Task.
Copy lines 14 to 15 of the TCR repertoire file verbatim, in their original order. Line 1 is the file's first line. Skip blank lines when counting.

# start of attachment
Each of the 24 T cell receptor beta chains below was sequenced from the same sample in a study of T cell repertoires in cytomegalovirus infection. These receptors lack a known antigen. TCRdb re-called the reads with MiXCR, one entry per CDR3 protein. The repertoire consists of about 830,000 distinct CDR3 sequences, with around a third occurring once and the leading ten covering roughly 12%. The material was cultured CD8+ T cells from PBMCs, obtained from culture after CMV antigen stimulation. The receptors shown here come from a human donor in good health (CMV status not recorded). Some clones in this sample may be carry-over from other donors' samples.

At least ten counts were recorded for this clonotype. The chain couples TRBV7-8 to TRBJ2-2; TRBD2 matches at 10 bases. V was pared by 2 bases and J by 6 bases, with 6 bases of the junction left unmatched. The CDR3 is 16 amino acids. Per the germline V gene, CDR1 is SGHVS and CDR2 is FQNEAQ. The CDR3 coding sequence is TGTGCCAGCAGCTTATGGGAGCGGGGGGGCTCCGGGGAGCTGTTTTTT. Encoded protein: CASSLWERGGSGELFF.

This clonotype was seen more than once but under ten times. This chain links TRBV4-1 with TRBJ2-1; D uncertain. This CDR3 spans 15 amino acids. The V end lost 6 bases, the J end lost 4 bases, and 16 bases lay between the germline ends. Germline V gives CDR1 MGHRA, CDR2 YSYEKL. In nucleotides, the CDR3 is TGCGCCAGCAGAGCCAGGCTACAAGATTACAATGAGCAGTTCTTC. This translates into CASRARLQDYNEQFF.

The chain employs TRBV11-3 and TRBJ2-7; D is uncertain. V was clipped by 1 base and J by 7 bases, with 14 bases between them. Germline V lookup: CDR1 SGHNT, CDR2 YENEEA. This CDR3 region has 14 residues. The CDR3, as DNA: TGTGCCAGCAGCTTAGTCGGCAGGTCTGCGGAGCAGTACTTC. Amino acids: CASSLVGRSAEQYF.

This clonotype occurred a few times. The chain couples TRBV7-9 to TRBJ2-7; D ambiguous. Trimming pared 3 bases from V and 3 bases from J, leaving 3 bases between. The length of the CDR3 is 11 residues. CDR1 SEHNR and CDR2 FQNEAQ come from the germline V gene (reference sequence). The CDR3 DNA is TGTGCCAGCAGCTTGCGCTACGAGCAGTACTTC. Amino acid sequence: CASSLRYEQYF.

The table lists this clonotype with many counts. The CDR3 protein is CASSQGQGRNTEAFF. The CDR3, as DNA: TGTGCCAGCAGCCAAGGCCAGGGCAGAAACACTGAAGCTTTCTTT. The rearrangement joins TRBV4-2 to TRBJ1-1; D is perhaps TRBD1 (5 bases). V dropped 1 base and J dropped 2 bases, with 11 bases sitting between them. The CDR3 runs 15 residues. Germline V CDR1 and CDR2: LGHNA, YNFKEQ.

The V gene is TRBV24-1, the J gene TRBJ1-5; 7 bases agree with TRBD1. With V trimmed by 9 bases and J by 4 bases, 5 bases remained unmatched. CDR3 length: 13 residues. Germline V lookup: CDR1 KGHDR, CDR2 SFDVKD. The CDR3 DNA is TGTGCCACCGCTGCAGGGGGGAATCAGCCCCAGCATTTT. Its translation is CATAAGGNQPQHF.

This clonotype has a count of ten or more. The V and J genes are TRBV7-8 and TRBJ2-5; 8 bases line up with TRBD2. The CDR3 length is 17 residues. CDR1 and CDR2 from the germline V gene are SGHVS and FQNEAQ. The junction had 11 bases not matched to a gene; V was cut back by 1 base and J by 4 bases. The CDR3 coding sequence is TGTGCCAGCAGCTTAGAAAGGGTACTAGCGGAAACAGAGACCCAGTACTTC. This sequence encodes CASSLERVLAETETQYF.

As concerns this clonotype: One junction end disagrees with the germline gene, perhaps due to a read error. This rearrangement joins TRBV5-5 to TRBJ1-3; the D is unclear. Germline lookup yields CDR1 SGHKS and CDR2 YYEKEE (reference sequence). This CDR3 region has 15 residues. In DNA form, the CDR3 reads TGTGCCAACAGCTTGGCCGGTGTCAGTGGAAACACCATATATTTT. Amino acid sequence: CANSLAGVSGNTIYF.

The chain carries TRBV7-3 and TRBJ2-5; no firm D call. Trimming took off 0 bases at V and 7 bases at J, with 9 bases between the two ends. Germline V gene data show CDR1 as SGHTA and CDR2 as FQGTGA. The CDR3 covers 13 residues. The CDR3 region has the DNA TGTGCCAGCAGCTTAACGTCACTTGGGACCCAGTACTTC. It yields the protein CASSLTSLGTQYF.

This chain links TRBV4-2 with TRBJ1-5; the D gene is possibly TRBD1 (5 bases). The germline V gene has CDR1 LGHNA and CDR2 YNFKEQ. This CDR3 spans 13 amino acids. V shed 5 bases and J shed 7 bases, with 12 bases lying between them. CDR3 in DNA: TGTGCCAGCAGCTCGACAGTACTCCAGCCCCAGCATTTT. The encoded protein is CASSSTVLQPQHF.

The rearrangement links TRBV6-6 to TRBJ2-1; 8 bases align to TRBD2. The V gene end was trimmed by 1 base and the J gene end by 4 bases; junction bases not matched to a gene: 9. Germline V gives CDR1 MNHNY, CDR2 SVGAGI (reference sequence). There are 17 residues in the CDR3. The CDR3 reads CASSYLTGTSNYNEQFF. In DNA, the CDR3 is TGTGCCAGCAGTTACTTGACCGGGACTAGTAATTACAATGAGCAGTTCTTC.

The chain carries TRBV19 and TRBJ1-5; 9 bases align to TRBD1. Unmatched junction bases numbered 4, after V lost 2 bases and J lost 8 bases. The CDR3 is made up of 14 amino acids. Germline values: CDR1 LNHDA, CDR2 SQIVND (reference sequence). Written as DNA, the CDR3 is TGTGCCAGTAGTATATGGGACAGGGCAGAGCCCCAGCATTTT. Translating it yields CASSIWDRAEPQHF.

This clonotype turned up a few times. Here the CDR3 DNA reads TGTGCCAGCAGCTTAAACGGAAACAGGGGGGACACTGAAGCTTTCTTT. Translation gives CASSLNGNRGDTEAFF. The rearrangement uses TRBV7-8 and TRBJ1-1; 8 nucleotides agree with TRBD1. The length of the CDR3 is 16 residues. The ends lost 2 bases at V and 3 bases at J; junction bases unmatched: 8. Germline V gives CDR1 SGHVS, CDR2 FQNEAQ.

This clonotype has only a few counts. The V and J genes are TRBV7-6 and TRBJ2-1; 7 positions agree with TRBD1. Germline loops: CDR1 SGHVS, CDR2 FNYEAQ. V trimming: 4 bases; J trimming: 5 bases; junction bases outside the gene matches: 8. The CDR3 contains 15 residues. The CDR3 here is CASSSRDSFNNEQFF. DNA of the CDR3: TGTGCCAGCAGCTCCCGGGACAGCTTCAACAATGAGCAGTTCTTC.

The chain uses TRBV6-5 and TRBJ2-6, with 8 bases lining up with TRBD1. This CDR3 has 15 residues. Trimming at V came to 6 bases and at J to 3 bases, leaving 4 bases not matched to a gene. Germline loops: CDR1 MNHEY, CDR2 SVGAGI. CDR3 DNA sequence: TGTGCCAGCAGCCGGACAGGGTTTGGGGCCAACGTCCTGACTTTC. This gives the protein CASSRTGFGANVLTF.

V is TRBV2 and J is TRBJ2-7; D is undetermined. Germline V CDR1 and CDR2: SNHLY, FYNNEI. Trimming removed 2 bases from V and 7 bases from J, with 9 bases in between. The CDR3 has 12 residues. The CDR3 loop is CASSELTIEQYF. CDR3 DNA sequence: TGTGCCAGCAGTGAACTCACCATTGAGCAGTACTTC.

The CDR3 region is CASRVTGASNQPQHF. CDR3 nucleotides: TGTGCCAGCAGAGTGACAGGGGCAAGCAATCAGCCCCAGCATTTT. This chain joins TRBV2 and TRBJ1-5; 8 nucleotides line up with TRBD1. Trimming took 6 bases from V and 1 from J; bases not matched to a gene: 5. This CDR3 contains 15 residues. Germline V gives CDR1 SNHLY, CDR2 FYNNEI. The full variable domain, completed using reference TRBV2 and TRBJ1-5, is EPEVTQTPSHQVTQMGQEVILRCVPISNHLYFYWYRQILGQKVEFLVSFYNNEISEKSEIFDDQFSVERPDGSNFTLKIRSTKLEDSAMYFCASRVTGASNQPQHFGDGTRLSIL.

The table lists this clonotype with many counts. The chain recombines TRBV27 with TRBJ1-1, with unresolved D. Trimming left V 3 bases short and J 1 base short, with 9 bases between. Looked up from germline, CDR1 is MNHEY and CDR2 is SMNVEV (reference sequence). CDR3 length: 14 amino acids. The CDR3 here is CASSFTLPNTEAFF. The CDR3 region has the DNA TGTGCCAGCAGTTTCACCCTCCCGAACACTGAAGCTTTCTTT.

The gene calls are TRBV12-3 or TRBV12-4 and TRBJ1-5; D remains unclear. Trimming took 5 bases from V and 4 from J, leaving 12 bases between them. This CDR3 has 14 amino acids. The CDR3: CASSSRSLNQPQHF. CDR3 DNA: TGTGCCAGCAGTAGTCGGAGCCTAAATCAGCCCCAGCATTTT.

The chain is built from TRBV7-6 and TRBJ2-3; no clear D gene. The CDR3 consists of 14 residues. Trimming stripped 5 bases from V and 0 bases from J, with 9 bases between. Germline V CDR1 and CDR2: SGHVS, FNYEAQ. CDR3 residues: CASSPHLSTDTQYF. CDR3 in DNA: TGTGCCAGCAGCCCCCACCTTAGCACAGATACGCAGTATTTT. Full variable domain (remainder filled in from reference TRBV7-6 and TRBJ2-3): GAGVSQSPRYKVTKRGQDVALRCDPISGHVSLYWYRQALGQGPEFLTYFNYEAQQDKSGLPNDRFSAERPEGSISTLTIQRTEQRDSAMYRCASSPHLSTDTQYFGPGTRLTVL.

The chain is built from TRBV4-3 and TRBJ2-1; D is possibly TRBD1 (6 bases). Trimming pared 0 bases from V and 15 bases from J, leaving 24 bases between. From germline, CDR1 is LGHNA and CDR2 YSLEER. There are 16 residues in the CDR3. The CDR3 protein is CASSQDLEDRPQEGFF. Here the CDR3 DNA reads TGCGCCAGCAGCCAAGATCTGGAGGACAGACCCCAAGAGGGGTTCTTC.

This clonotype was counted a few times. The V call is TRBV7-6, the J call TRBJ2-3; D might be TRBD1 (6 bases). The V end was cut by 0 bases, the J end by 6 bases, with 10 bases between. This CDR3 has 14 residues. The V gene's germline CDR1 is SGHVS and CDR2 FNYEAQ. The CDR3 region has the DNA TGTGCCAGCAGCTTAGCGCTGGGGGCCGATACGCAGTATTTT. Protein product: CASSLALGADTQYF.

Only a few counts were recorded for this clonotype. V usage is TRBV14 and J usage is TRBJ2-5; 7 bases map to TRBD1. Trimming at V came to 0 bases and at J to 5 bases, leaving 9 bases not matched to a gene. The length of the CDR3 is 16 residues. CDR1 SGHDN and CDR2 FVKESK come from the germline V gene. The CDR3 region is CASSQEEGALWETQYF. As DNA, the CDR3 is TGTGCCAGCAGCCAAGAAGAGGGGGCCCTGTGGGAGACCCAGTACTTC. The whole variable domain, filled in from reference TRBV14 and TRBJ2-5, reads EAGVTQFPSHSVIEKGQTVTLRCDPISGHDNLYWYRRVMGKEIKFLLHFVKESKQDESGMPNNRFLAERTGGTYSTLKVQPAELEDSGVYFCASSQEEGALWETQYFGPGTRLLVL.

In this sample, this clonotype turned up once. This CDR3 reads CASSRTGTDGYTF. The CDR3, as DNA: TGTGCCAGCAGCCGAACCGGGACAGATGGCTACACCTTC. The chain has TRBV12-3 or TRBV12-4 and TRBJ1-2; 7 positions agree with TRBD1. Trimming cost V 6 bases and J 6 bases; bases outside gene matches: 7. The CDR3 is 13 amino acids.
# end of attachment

This clonotype turned up a few times. Here the CDR3 DNA reads TGTGCCAGCAGCTTAAACGGAAACAGGGGGGACACTGAAGCTTTCTTT. Translation gives CASSLNGNRGDTEAFF. The rearrangement uses TRBV7-8 and TRBJ1-1; 8 nucleotides agree with TRBD1. The length of the CDR3 is 16 residues. The ends lost 2 bases at V and 3 bases at J; junction bases unmatched: 8. Germline V gives CDR1 SGHVS, CDR2 FQNEAQ.

This clonotype has only a few counts. The V and J genes are TRBV7-6 and TRBJ2-1; 7 positions agree with TRBD1. Germline loops: CDR1 SGHVS, CDR2 FNYEAQ. V trimming: 4 bases; J trimming: 5 bases; junction bases outside the gene matches: 8. The CDR3 contains 15 residues. The CDR3 here is CASSSRDSFNNEQFF. DNA of the CDR3: TGTGCCAGCAGCTCCCGGGACAGCTTCAACAATGAGCAGTTCTTC.